The Woman, also sometimes known as The Man’s wife and The Boy’s mother, killed herself before the events of the novel. She only appears briefly in flashbacks. The Boy will recall her, or The Man will get lost in a memory of her. She chose to kill herself rather than deal with the terrible situation the world is in. She gives up, abandoning her child and her husband. This has a lasting effect on both of them. She’s a one-dimensional character.
The man who tries to kidnap/kill The Boy partway through the novel. He grabs The Boy, holds a knife to his throat, and eventually meets his end when the man shoots him in the head. The Man uses one of his two bullets to complete this task, ensuring that the last one will be saved for his son in case their situation gets truly desperate.
He only makes a temporary appearance in the novel, like all the other characters besides The Man and The Boy. He was, The Man said, the “first human being other than the boy that he’d spoken to in more than a year. My brother at last.” He is described in the same paragraph as “The reptilian calculations in those cold and shifting eyes. The gray and rotting teeth. Claggy with human flesh. Who has made of the world a lie every word.”
After his death, The Boy questions whether or not they are still the “good guys.”
The fake name a traveler shares with The Man. It’s taken from the Bible, from the Book of Samuel. The traveler is older, speaks in riddles, and has trouble getting around. It’s unclear how the old man has survived as long as he has. His words are somewhat wise-sounding but also confusing. The Boy tries to help the old man, giving him supplies, but the latter isn’t grateful, and The Man tries to resist helping.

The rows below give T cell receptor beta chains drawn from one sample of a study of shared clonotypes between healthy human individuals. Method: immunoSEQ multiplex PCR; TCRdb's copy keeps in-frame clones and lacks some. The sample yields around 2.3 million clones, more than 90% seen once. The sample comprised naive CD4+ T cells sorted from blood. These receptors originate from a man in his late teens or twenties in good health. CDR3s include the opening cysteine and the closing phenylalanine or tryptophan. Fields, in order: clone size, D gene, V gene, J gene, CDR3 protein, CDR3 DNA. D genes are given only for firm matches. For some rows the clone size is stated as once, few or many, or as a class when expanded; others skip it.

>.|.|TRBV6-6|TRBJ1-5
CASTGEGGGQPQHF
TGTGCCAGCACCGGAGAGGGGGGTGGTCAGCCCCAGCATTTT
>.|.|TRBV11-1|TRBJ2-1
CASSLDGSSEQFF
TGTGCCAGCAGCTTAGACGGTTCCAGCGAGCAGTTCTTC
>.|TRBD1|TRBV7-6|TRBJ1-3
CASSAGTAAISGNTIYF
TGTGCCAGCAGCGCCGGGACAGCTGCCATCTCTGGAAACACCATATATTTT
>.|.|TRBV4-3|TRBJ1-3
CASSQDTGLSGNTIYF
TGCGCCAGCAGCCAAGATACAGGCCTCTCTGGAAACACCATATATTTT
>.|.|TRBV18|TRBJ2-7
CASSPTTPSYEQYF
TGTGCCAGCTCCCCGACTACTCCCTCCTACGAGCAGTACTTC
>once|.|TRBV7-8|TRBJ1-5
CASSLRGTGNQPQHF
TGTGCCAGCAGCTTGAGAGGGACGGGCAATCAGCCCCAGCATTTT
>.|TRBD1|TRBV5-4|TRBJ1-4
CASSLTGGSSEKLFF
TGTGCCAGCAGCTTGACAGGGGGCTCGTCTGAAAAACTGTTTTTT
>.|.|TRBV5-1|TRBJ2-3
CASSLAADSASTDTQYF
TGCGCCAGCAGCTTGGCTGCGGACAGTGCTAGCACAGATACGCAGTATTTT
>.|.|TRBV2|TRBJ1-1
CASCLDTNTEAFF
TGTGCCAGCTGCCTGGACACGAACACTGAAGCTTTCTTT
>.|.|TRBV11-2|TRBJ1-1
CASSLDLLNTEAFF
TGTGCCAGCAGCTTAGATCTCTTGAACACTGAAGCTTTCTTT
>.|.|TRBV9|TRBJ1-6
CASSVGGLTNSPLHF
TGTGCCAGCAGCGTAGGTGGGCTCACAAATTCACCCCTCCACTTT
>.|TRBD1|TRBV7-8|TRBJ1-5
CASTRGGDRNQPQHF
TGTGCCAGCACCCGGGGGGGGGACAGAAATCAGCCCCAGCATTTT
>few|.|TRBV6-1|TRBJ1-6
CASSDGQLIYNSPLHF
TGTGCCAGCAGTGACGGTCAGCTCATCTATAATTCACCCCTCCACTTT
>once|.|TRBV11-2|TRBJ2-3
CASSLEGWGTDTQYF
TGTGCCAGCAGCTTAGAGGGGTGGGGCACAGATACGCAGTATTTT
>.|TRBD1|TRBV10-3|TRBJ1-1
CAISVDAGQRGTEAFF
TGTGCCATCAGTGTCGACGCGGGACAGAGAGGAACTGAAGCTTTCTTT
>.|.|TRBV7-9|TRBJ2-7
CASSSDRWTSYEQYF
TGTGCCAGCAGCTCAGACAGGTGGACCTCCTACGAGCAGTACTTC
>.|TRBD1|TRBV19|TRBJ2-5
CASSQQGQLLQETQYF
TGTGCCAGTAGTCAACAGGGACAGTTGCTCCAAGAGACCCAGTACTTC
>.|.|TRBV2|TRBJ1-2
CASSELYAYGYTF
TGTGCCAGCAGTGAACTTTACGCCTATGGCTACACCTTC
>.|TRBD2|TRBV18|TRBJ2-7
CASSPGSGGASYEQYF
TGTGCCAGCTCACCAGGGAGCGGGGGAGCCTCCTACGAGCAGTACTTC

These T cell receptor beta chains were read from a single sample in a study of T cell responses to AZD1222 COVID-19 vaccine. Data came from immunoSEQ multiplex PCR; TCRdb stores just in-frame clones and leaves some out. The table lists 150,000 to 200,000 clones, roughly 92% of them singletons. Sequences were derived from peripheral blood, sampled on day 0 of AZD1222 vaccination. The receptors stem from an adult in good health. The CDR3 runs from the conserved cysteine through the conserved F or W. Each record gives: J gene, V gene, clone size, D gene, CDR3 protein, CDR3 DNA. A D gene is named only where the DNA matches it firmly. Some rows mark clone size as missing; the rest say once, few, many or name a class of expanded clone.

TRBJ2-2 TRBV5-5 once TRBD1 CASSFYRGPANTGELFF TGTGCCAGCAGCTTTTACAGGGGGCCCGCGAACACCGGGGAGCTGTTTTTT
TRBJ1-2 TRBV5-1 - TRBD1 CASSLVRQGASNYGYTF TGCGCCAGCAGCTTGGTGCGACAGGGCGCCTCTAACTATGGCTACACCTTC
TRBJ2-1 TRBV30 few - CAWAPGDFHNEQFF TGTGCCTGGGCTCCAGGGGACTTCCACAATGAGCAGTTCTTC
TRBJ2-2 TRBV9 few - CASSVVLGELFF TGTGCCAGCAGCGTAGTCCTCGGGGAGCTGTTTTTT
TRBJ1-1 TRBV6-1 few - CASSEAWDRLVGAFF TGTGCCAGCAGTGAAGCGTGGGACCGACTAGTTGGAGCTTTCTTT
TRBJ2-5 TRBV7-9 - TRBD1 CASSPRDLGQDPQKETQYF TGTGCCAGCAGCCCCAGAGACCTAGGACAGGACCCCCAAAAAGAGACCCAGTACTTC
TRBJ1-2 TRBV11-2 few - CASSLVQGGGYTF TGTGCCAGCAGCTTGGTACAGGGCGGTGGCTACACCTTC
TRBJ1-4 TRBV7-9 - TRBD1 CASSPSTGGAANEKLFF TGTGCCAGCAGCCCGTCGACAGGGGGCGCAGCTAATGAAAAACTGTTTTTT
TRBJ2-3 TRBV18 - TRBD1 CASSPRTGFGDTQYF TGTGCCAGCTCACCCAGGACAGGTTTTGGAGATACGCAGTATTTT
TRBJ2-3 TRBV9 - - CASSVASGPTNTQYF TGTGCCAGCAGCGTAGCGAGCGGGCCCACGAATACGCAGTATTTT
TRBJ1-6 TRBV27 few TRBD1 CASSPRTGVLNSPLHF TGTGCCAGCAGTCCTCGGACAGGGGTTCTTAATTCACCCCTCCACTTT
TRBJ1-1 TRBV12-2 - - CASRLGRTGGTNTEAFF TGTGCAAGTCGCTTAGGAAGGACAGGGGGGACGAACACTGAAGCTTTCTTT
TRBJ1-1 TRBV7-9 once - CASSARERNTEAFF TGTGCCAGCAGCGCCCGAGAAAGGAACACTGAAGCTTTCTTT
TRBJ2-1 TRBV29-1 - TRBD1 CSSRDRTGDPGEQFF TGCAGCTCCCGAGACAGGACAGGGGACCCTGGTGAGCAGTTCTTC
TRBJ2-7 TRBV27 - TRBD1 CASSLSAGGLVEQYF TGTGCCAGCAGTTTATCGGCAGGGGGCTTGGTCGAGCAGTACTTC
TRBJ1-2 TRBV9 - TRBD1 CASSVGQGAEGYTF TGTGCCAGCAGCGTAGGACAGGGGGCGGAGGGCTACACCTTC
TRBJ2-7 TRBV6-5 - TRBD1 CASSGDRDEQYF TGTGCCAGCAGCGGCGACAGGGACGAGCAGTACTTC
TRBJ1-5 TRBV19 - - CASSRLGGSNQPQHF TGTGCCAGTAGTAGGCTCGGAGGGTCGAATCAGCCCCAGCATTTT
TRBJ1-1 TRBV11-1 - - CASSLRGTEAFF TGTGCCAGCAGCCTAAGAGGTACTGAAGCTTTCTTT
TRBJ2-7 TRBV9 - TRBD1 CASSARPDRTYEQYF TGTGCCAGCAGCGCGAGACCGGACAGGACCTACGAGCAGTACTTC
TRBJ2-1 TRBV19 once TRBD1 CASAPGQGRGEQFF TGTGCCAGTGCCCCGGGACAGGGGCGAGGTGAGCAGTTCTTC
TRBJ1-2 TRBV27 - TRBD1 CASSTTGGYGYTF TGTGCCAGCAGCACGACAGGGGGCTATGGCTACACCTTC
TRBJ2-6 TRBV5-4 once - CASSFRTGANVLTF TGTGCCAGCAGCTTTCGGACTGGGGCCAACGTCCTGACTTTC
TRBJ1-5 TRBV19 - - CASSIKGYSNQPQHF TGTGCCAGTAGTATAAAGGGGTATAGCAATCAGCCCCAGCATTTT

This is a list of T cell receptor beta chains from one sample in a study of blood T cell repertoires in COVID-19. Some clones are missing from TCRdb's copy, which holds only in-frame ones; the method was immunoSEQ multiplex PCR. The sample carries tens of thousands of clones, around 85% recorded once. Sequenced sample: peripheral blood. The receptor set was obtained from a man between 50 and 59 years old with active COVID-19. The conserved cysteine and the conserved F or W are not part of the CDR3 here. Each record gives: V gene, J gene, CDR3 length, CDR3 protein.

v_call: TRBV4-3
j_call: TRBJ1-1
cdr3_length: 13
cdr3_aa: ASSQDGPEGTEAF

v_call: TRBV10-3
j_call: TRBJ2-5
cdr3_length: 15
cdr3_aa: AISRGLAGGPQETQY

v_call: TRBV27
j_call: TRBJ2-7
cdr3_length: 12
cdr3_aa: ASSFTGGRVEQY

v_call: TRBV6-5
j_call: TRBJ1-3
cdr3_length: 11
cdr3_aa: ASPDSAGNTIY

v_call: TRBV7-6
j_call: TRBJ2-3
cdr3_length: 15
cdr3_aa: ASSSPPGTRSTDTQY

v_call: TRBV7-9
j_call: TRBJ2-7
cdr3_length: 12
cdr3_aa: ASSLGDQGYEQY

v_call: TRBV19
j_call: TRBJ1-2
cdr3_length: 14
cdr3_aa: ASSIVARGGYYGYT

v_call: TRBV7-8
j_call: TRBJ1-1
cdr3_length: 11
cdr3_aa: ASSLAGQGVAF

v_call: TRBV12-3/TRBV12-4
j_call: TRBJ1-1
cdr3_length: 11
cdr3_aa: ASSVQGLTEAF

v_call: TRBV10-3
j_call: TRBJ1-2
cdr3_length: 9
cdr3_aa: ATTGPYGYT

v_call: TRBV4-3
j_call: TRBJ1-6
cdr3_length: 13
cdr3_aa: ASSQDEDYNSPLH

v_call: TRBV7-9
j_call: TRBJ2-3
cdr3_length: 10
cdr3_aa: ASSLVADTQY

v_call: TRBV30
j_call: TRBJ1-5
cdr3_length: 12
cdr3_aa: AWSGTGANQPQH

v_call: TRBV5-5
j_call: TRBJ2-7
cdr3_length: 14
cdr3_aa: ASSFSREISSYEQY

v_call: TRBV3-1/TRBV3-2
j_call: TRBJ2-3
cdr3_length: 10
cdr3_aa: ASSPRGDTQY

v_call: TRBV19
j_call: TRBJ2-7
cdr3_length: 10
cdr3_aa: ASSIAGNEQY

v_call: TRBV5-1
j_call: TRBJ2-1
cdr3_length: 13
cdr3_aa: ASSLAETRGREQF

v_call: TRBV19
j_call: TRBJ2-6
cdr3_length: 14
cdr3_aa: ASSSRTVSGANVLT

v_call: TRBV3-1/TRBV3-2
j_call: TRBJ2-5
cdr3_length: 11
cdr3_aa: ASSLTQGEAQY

An outcast from a community who steals everything The Man and The Boy have. The Man makes him strip naked, but The Boy cries out, telling his father that they’ve killed him and they can’t leave him like that.
The Caring Man
Another unnamed character at the end of the novel. He helps The Boy after The Man dies, covering him with a blanket and taking him in with his family. The caring man is dangerous-looking but doesn’t seem to want to harm The Boy.
The Caring Man’s Wife
A motherly figure who hugs the boy and welcomes him into their family. She talks with The Boy about God, but he says that he finds the subject difficult and that he’d rather talk about his father.
Who are the bad guys in ‘The Road?’
The Roadagents and members of communes, or other communities, are the bad guys. The former are known for their willingness to kill and eat other human beings. It’s of paramount importance that The Man and The Boy stay away from both.
Who is the protagonist in ‘The Road?’
The protagonists are The Man and The Boy. Both characters are on the side of the “good guys,” as The Boy puts it, and are trying to “carry the light.” That is, remain moral and good in a very immoral world.
What does The Boy represent in ‘The Road?’
The Boy represents kindness and innocence, as well as hope that the world can change and perhaps go back to how it was before.